Block printing is accessible to everyone! Relief printing has a rich and empowering history of democratizing information and art, from the early printing presses to political posters. I think there is a need for this now more than ever. This history and the nature of block printing imbue this craft with the potential to be radical. That may mean upcycling your clothes with a unique design, wheat pastes in the city or giving away one-of-a-kind art pieces.
Block printing is also accessible because it easily lends itself to repetition and pattern, meaning that by repeating simple shapes and motifs anyone can create visually stunning designs.
What project of yours are you most proud of?
This year I’ve started combing block printing with natural dyeing. I made a linen shirt that I printed with mordant, dyed, and then embroidered. I’m excited by the potential of combining these techniques, as the possibilities are both endless and practical. I don’t know if it’s what I’m most proud of, or just excited to explore, as I can feel a lot of potential discoveries around the corner, which is my favorite part of the making journey!
What inspired you to start teaching?
One of my absolute favorite places to be is in a studio space with makers. The special shared energy from a group of inspired people sharing their ideas, excitement, and vulnerabilities is unique to this special type of space. I am passionate about creating these spaces and have always organized craft nights and get-togethers. Sometimes it’s quite random like when a passing neighbor stops by and, then, before we know it we’re elbows deep in ink and a printing demo. I’m a teacher at heart, whether in the classroom or out, and I’ve always loved how energizing it is to spark excitement, curiosity, or confidence in someone!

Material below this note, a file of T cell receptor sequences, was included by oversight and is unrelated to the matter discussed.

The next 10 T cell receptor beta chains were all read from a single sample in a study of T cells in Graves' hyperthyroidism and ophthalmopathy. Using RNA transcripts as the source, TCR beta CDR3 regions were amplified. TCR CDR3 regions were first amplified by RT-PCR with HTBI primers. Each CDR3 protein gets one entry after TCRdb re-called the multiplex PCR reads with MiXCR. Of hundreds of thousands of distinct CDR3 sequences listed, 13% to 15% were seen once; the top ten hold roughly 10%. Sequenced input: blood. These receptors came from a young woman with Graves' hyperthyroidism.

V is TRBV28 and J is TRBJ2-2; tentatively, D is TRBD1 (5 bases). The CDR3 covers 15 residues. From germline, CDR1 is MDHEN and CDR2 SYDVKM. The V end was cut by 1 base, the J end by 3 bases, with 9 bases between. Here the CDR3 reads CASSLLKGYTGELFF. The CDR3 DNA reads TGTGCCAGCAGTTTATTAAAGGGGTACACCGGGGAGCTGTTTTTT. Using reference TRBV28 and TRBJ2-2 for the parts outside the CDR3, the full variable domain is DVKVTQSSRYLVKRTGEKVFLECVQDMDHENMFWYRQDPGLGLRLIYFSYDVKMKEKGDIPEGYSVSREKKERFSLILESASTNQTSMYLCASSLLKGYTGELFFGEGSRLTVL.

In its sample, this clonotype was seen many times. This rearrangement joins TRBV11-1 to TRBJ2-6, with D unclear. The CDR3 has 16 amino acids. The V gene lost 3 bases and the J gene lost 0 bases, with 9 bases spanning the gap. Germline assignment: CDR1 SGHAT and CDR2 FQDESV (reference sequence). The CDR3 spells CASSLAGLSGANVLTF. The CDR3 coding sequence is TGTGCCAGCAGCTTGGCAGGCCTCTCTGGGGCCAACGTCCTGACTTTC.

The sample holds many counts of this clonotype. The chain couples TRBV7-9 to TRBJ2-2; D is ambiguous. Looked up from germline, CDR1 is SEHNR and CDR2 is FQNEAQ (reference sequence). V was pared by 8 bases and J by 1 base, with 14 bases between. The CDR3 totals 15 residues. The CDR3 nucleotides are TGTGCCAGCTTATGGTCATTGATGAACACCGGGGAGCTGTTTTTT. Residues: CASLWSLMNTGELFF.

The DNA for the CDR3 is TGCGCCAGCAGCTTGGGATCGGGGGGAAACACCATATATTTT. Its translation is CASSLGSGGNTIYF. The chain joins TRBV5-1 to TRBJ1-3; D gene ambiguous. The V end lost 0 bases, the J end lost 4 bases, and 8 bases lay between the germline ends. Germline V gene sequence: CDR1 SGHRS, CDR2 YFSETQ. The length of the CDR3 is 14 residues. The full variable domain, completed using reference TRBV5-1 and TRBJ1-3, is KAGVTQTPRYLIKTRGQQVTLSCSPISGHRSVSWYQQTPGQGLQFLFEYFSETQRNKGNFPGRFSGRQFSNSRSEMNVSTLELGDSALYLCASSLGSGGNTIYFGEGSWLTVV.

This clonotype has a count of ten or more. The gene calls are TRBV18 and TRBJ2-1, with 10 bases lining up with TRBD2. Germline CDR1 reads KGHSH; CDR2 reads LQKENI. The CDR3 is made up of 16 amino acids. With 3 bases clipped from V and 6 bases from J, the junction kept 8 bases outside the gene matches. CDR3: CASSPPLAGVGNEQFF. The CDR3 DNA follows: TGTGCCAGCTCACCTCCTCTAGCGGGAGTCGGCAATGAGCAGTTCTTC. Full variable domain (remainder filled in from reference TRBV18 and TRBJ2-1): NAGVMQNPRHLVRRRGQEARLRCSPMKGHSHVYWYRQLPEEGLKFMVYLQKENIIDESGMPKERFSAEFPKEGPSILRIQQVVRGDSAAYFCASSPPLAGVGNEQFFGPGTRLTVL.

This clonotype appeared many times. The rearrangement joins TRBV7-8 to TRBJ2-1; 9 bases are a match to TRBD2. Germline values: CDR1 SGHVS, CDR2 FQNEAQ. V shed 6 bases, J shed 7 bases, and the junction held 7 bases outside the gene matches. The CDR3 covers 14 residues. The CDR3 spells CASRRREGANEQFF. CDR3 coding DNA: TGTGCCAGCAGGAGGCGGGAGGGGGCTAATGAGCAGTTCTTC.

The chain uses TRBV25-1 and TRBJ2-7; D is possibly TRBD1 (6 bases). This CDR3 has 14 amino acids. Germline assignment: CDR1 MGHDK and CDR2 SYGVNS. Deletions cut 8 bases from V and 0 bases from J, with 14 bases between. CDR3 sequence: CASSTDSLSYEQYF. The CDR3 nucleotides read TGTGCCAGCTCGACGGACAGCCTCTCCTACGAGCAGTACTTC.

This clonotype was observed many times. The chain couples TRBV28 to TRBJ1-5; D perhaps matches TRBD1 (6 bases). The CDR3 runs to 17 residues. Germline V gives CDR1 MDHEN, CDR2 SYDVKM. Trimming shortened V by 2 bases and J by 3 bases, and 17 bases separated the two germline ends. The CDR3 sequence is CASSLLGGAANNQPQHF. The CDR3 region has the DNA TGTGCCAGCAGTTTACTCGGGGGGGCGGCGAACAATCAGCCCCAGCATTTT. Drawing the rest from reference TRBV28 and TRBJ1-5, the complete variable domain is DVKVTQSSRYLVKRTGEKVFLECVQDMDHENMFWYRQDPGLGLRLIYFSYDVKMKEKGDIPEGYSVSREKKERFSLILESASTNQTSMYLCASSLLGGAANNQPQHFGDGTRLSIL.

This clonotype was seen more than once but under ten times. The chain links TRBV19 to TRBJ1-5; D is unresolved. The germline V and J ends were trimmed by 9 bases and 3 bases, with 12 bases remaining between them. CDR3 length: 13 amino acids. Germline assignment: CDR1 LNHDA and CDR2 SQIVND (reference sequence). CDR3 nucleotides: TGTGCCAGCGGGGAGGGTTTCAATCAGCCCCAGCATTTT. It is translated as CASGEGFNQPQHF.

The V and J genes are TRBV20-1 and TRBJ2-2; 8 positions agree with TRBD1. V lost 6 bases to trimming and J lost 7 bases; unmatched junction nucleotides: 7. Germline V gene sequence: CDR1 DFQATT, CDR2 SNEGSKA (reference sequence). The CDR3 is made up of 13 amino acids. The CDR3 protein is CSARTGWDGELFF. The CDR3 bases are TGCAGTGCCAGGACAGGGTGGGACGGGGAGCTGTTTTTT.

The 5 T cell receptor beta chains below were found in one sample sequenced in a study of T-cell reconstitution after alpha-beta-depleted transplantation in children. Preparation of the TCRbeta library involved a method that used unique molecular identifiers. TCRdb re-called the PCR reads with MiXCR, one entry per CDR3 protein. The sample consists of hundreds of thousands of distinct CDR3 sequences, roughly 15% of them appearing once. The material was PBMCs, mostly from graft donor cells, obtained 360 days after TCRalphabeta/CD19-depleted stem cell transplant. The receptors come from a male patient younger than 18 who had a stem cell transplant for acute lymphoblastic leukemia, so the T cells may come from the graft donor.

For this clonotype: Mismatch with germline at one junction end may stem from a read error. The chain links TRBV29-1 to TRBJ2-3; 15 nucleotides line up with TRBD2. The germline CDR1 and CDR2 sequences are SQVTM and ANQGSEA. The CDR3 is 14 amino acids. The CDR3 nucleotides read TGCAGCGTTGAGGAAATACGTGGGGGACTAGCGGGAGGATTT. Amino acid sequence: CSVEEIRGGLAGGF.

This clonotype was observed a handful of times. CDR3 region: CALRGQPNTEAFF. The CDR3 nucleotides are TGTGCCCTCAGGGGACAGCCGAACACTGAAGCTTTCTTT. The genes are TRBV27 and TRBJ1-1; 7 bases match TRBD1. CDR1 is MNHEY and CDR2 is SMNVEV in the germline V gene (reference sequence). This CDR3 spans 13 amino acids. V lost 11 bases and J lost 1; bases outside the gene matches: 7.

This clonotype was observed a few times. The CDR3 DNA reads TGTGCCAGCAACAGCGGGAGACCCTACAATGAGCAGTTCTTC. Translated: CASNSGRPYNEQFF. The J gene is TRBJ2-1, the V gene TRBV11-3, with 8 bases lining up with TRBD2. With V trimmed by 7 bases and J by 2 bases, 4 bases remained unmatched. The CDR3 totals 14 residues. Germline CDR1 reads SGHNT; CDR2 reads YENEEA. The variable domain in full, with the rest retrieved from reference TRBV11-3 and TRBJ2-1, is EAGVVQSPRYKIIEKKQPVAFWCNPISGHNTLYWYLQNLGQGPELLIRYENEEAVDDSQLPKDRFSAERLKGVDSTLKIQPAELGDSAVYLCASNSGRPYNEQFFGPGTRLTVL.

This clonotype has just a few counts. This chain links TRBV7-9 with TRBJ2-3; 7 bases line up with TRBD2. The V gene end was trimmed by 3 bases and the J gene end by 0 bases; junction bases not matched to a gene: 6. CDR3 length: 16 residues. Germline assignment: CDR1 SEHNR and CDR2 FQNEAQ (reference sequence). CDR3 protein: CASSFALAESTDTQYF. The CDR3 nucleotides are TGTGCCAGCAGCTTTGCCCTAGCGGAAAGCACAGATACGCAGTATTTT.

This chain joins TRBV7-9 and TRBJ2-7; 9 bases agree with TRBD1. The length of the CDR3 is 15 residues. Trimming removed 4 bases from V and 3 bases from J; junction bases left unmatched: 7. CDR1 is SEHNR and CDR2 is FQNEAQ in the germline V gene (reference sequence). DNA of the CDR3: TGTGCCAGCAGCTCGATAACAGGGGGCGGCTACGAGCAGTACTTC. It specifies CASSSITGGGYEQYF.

How do you approach teaching skills to others? What do you hope participants get out of your classes?
My approach to teaching ensures that students leave with the skills and resources to continue the craft and refine their skill. It’s never just to produce an item but rather to produce the knowledge and inspiration so that students can continue to bring their ideas and inspiration to life. To achieve this I teach in a workshop style, with demos focusing on technique interspersed with lots of making time and a strong focus on creating a collaborative environment where students are part of a community of makers, sharing inspiration.
What is special or unique about this class?
This class will be unique in that it includes an art exchange! I believe deeply that learning a skill and making art are really about connecting to the world and to each other, so we’ll embody that by printing and exchanging patches. This utilizes the uniqueness of block-printing for making multiples and captures the essence and inspiration of block-printing in community. Plus, everyone gets to leave with their own mini-collection of original art!
What is your go-to playlist or podcast to listen to while you work?
I still listen to my childhood public radio station from the Southern Appalachian Mountains when I can. (WNCW) It’s played more or less continuously in the background through my making journey no matter where I’ve lived, and feels like a bit of home. They play eclectic music that app algorithms just can’t compete with!
Dive into the world of block printing and gain the skills to customize anything by signing up for Hannah's Block Print Workshop here!